Don Morris: The reality is that small publishers are the ones that need unique building blocks the most. For these businesses, custom templates go a long way to address specific needs and conjure a unique personality. These publications don't have the budget for the many "invited guests" that populate the pages of bigger, more successful magazines. Imagine a talk show that couldn't afford to book many celebs--the host better be good! Instant pages will get you started, but shortly thereafter the staff will have to innovate--and evolve--the way they engage their audience. And these days, if you don't get it right quickly, it may be over for you very fast. Besides, what we do best--making powerful images and telling stories that reflect the times we're living in--doesn't reside in templates.


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Mitch Shostak has designed and redesigned numerous consumer, trade, association, and business-to-business publications.

Mitch Shostak: I remember when Quark was first introduced. For several years many corporate communications and marketing managers were firing design firms and having their executive assistants and interns buy the software to produce newsletters and publications at a fraction of the cost. After a while design firms were being called back to fix up the publications that were a dismal mess. This happened when the brilliant managers were getting grief from their bosses, because the publications had become less than mediocre.

There probably will be several brilliant magazine publishers who will jump at the opportunity to save some dough. They will use some poorly compensated junior person and use this pop-it-in-the-oven smorgasbord approach to put together their magazines. They will save some money for a while and will congratulate themselves on their innovative budget management and use of the newest available software. When they start noticing that the other guy's magazines look just like theirs and that their design does not really speak to their readers in their own voice, they will start calling in art directors and designers to fix the problem. Maybe even to redesign the magazine. What a concept!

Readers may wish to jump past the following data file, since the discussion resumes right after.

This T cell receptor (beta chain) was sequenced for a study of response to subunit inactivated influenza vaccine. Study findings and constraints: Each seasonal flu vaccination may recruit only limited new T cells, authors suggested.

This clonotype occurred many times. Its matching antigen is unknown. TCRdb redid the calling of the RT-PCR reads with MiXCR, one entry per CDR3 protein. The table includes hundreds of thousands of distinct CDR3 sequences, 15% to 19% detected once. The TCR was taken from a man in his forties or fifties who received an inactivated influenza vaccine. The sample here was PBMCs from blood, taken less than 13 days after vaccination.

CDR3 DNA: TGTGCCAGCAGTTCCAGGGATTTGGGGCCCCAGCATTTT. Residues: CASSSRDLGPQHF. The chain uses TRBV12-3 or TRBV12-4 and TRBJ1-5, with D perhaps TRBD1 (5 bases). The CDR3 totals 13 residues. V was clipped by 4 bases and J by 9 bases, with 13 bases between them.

I assume the templates are well made. The magazines posted on the Ready-Media website are nicely designed, although they do look like siblings, if not first cousins. They are straight-forward, simply-attired, and seem well-mannered. It may be that small, specialized publishers who are not competing for ads or readers, will be well served if the cost is affordable. This may be a good product for a particular segment of the magazine industry. There seems to be a lot of concern about the overall effect this product/service will have on our craft as designers and art directors. I don't think this will cause lowered expectations from smart publishers, but photography and illustration has certainly suffered from the proliferation of stock images. This does seem to be a smart business model for Ready-Media. Ultimately the costs will determine how competitive this stock design solution may be, and to what market it will appeal.


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Florian Bachleda is the creative director of Latina magazine, and with his own FBDesign studio has worked extensively on trade, business, and custom publishing magazines.

Florian Bachleda: I might be guilty of being completely naive and out of touch about this, but I just don't think Ready-Media is going to have any major effect on the overall industry. I do agree with Arem Duplessis that in some places it will unfortunately replace the jobs of young designers, but (hopefully) not on a huge, mass scale. We'll have to wait and see. I think some smaller publishers will certainly use it, but I don't think any major ones will. I don't see most publishers--big or small--wanting to feel like they're not producing something that is their own.

Being someone who has had the opportunity to work on a variety of publications for very different clients, one common thing that I keep coming back to is the personal interaction that is necessary between an art director and an editor/client. I think these templates can only deliver so much of that. That is until a template comes along that can get you out of attending meetings.....


The statements by Don Morris and Mitch Shostak originally appeared in the comments section of the original "Just Add Water" post, in somewhat different form.


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  • James Kelleher

    Next up from Roger Black, Treesaver, an automatic digital layout tool:

    http://bit.ly/9Qv4qu